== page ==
Prepare the salsa first. Chop a large bunch of flat-leafed parsley, a handful of mint leaves and a small bunch of basil. Place in a bowl and add 2 cloves garlic, minced, 2 tbsp finely chopped capers, 1 tbsp finely chopped gherkins and 5 finely chopped anchovy fillets. Stir in the juice of 1 lemon, 1 tbsp white wine vinegar and 100ml extra virgin olive oil. Season to taste with salt and freshly ground black pepper. When you’re ready to eat, sear 4 swordfish steaks, 150–180g each, on a griddle for 2–4 minutes on each side (depending on thickness) until just cooked. (If you can’t get swordfish, any firm-fleshed white fish will do – try hake, monkfish, halibut or cod.) Season generously and serve with the salsa verde, boiled, buttered new potatoes and grilled vine tomatoes. (Serves 4).
Salsa verde may well be the ultimate summer sauce, with its combination of zingy citrus, pungent capers and gherkins, salty anchovies and perfumed herbs. It works well as an accompaniment to vegetables grilled on a barbecue, lamb cutlets, cold meats and any white fish with enough character to stand up to it. Finding a wine to partner salsa verde is also a question of character. Here, the combination of fish and salsa points to a white wine – look for an unoaked Chardonnay or Sauvignon Blanc, or perhaps a zesty Riesling. With charcuterie or lamb cutlets you could opt for a dry rosé or an unoaked red – a lively Sonoma Pinot Noir would do the trick. In all cases you’re looking for a wine with lots of personality, as well as enough acidity to prevent it from being eclipsed by the salsa.
We matched this dish to Duckhorn’s Napa Valley Sauvignon Blanc 2008 (£22.50, Planet of the Grapes) and Sebastiani’s unoaked Chardonnay from Russian River Valley 2006 (£11.49, Berkmann Wine Cellars).
Marinated barbequed chicken
Prepare the marinade in time for the chicken to marinate overnight (or 24 hours if possible). Mix a thumb of fresh ginger, peeled and grated, 1 tbsp brown sugar, zest of ½ orange and juice of 1 orange, 2 tbsp tomato ketchup, 4 tbsp brown/HP sauce, 1 tsp of chipotle chillies in adobo (or 1 chipotle chilli soaked in boiling water for 20 mins, then chopped), 1 tbsp corn oil and 1 tbsp Bourbon or whisky (optional). Score the skin of 1kg chicken thighs through to the flesh, then rub the marinade in well. Cover and leave in the fridge overnight. About an hour before you want to eat, place in a preheated oven at 180ºC and cook for 40–50 mins, then finish off on a barbecue if you want that extra smoky flavour. Serve with sweet potatoes and sweetcorn for an authentic US barbecue taste.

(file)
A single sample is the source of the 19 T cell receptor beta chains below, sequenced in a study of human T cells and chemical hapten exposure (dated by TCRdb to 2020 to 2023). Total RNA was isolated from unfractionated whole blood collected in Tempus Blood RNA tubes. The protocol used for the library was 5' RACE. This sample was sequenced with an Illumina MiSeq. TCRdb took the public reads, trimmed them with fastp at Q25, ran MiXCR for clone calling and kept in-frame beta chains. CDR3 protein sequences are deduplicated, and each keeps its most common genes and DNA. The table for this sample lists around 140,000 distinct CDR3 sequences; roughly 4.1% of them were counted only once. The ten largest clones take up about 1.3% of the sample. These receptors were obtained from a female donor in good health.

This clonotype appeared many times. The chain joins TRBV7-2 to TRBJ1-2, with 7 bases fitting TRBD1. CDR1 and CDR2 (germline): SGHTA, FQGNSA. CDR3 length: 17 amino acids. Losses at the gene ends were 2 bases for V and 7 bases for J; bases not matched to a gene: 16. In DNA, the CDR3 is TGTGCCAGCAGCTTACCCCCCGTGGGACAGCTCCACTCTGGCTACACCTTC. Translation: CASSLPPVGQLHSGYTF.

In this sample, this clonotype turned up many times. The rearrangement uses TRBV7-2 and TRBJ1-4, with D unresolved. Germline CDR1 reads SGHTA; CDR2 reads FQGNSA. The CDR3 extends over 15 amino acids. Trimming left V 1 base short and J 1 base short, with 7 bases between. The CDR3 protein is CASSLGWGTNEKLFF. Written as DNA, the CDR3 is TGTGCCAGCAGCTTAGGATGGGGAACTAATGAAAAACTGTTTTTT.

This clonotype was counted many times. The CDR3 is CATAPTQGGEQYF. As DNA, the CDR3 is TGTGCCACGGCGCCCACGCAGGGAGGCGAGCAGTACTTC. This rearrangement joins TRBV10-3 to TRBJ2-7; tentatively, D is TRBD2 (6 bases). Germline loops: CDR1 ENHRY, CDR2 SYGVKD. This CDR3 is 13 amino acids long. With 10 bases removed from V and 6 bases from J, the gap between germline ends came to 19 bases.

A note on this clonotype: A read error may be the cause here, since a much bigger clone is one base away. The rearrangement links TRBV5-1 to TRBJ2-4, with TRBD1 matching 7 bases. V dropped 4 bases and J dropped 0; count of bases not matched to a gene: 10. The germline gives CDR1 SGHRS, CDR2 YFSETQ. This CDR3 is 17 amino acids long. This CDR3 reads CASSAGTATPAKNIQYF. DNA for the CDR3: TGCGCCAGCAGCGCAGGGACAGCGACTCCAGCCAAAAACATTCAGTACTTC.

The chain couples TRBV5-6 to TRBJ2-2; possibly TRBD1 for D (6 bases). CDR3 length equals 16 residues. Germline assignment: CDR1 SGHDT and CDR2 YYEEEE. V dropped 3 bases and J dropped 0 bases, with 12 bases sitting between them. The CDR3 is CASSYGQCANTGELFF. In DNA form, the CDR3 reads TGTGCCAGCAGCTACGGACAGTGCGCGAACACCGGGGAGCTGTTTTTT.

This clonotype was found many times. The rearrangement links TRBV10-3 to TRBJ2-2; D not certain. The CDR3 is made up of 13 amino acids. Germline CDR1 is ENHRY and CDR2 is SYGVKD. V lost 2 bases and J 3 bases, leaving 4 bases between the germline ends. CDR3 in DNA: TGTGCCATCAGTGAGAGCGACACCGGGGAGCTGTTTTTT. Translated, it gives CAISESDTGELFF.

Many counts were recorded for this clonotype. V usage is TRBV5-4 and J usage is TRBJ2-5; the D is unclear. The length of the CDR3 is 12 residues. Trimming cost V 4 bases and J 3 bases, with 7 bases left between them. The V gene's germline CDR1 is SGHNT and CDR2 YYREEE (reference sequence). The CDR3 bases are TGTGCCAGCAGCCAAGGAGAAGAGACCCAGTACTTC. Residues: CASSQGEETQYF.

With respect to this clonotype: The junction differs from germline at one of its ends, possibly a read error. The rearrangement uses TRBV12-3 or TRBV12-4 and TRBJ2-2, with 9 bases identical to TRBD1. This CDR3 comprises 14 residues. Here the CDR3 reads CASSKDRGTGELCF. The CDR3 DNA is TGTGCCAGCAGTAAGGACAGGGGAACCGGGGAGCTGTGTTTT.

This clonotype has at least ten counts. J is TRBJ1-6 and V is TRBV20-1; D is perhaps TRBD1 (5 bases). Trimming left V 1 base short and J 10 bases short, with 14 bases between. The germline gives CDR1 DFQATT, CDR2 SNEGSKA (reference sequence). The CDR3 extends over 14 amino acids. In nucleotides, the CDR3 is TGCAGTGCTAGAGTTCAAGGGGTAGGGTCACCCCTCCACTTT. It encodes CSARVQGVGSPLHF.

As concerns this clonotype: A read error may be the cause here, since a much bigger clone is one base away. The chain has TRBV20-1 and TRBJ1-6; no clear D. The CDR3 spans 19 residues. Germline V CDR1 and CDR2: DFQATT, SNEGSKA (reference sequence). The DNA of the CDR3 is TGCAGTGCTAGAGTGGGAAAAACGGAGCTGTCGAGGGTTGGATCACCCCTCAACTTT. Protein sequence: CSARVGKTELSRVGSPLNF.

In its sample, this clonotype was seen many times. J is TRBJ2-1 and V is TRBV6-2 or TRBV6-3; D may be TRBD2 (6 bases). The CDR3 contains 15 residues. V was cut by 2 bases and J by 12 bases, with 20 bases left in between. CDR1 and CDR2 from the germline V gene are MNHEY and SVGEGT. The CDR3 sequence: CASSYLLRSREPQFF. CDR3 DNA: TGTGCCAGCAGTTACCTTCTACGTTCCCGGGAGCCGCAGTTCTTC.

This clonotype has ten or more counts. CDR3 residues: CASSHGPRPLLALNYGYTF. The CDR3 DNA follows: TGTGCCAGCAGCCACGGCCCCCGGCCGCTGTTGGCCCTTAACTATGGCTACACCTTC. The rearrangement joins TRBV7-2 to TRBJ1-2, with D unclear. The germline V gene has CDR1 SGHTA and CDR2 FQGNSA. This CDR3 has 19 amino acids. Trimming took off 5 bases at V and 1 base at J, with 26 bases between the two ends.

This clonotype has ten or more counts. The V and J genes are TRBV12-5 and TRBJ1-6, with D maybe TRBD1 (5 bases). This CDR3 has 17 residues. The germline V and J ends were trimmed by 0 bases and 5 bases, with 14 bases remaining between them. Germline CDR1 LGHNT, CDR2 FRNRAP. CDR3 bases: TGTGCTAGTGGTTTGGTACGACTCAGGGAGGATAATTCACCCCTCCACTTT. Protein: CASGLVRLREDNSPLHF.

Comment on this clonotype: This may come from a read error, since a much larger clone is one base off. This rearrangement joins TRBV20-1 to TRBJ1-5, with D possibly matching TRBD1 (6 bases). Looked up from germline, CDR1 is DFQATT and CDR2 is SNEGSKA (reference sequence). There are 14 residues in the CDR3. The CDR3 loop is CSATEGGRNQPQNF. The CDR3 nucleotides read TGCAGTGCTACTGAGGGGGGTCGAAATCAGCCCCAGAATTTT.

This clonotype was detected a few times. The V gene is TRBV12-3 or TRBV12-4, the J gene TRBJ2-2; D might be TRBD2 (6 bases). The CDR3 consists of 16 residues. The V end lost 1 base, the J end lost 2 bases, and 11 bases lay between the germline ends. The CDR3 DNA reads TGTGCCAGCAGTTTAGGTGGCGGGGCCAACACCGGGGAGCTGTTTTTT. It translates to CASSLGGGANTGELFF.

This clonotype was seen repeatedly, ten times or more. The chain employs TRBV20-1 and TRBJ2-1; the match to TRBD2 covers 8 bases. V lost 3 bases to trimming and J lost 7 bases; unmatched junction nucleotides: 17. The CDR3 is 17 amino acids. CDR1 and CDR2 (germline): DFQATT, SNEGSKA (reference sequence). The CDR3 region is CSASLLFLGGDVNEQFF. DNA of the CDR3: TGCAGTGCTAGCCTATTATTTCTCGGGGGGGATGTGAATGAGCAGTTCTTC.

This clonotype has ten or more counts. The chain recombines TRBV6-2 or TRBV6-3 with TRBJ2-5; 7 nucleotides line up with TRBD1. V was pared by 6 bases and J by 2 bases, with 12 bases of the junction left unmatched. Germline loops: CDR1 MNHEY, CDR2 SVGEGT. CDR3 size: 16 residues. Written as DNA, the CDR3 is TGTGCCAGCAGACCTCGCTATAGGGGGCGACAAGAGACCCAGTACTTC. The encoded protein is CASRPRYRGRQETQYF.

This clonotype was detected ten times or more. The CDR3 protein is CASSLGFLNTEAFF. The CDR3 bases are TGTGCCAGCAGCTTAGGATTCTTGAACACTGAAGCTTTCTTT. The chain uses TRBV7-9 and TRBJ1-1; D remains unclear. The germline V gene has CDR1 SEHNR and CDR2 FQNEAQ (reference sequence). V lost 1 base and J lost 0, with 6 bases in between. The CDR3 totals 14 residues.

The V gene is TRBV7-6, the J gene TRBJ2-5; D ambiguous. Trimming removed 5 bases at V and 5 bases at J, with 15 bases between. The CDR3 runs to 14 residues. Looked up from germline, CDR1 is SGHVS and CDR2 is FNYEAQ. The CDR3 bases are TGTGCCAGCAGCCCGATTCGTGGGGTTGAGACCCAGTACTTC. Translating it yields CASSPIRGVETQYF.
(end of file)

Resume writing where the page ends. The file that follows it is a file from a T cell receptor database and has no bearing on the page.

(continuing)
Summer wouldn’t be summer without a barbecue, and the Americans are experts at grilling dinner over an open flame. In California, anything goes, from chicken and fish to prawns, ribs and vegetables. The marinade is vital: it tenderises the meat and dictates the flavour of the finished dish. This particular marinade is inspired by a combination of American flavours (the chipotles and Bourbon in particular), enlivened with hints of ginger and fruity orange. The end result is a sauce that marries gentle spice with rich fruit and a hint of smokiness. You need a supple, juicy red wine to match this, without too many tannins or too much sweet vanilla oak. Try a southern Rhône blend from the Central Coast or a rich, fruity Zinfandel, a grape the Californians are proud to call their own.
We matched this dish to Gnarly Head’s Old Vine Zinfandel, Lodi 2008 (£10, Bibendum) and Bonny Doon’s Le Cigare Volant 2005 (£29.99, Selfridges).
Photographs ROB LAWSON
Originally published in Square Meal Lifestyle Summer 2010